rosuav at gmail.com
Mon Nov 10 14:49:11 CET 2014
On Tue, Nov 11, 2014 at 12:36 AM, Roy Smith <roy at panix.com> wrote:
> Yes, exactly. When you deploy your application someplace, you need to
> include all the things it depends on. In the simple case of a few
> python files (say, a main program and a few modules that you're
> written), the easiest thing to do might be to just clone your source
> repository on the other machine and run it directly from that.
Even in less simple cases, that's often a good way to run things. As
long as your source repo has no large binary files in it, it'll be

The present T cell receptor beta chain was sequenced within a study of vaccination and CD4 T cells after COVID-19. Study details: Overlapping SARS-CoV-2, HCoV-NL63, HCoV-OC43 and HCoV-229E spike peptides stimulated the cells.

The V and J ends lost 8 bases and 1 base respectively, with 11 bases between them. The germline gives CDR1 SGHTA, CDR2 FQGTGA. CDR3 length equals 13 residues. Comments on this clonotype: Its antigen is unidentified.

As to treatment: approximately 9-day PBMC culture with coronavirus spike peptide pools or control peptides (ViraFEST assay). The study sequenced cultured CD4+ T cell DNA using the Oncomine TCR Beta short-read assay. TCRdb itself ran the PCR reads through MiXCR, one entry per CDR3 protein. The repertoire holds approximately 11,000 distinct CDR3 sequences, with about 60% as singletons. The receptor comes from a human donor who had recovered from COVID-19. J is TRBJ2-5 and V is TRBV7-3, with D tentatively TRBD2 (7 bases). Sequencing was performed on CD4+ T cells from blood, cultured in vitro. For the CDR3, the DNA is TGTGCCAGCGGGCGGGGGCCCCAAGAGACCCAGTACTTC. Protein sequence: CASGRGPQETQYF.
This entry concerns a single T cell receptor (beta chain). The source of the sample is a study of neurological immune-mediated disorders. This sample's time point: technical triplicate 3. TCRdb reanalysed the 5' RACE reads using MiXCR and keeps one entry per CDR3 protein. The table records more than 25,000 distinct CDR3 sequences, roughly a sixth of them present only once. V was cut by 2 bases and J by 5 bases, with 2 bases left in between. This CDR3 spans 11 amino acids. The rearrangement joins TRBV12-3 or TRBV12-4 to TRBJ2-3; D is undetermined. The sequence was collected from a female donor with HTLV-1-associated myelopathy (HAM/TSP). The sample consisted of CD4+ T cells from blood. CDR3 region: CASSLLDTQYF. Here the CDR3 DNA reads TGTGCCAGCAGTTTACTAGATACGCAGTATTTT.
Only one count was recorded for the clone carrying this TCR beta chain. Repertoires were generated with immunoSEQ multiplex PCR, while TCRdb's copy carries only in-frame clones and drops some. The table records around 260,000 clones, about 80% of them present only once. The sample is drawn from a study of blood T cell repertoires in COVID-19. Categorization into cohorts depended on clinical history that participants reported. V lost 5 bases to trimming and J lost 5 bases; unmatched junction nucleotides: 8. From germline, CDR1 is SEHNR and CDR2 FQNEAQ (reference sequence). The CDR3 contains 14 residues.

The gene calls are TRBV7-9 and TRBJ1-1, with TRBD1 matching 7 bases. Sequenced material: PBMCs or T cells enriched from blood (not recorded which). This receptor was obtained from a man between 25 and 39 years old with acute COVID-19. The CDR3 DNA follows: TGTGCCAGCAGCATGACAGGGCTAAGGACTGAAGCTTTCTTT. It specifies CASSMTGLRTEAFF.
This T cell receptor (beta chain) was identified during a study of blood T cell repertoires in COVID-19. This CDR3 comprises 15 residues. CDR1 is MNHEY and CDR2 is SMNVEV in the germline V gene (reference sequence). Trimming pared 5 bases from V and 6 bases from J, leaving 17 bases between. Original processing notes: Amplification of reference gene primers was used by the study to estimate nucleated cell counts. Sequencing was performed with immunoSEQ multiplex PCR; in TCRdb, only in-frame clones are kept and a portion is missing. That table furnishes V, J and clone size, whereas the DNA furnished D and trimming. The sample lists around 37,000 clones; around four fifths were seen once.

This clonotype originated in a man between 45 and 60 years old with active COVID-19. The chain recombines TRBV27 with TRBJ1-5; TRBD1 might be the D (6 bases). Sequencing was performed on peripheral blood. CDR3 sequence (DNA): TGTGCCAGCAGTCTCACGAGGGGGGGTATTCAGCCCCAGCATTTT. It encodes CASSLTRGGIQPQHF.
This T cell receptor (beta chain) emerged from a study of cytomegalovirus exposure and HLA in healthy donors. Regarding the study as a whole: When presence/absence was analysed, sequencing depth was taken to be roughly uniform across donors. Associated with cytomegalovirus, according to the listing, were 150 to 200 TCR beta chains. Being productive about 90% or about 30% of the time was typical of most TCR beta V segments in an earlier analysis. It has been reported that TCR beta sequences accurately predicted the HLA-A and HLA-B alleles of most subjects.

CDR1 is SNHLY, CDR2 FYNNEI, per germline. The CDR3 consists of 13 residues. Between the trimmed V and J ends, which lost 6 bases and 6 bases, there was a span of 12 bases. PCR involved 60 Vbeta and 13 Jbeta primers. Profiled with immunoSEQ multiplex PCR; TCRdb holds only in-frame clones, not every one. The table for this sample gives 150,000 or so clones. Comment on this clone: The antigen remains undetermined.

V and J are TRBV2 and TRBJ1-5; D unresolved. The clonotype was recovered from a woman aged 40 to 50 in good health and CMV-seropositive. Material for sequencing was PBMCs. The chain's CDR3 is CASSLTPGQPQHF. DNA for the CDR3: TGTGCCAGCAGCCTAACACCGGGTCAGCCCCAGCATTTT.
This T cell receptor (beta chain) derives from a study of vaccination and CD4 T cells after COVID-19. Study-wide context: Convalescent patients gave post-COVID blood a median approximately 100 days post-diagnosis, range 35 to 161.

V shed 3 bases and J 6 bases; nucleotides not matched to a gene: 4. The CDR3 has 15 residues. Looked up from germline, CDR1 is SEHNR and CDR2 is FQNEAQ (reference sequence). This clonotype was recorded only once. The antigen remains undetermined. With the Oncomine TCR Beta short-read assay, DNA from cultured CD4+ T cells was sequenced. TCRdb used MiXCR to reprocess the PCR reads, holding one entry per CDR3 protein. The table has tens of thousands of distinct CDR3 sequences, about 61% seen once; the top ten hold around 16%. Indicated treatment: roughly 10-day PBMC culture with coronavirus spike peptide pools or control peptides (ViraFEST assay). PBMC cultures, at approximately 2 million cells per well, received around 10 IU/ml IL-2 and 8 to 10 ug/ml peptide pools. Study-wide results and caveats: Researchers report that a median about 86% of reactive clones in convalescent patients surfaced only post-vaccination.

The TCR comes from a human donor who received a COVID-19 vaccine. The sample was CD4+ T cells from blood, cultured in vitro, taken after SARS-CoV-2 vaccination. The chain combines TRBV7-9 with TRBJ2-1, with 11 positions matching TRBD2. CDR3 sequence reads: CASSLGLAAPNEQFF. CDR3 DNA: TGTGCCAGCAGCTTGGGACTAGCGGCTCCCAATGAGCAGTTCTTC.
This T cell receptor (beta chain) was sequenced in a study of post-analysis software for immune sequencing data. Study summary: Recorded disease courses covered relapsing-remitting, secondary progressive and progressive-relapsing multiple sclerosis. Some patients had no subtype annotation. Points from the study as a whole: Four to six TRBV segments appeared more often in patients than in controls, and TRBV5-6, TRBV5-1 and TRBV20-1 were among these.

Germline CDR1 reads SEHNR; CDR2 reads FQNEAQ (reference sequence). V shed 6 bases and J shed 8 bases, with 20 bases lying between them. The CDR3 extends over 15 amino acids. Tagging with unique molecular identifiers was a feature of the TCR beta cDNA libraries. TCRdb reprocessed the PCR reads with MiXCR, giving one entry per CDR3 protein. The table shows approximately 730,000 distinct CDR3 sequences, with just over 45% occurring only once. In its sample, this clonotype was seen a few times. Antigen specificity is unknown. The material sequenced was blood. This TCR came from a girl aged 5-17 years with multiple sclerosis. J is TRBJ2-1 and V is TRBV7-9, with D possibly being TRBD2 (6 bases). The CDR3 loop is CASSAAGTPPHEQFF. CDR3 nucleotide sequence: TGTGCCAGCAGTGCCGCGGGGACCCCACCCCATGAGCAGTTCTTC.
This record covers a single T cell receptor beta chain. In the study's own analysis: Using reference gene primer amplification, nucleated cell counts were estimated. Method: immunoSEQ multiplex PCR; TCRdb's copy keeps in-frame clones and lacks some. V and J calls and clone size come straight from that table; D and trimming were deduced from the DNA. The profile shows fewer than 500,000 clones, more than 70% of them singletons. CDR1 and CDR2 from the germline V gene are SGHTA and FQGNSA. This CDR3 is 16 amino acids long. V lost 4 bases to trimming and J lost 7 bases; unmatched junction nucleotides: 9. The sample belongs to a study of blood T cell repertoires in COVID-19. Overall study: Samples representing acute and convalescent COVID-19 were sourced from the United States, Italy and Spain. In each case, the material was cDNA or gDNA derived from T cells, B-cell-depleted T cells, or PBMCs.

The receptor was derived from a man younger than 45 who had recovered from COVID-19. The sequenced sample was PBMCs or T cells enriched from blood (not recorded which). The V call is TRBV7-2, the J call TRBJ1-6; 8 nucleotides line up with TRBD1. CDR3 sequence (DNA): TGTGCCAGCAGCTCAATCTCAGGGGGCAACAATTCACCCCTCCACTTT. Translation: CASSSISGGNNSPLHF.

reasonably small; for 400KB of source code and ~1600 commits spanning
~3 years of history, around about 2MB. When your deployment is a
source clone, it's really easy to pull changes and see what's new; and
if you ever find a bug on a deployment machine (maybe a different OS
from your usual dev system), you can make a patch right there and send
it along. There's no huge "okay, let's make a new release now"
overhead - you just keep committing (maybe pushing) changes, same as
you do any other time, and perhaps tag some commit with a version
number. Very very easy. I recommend it.
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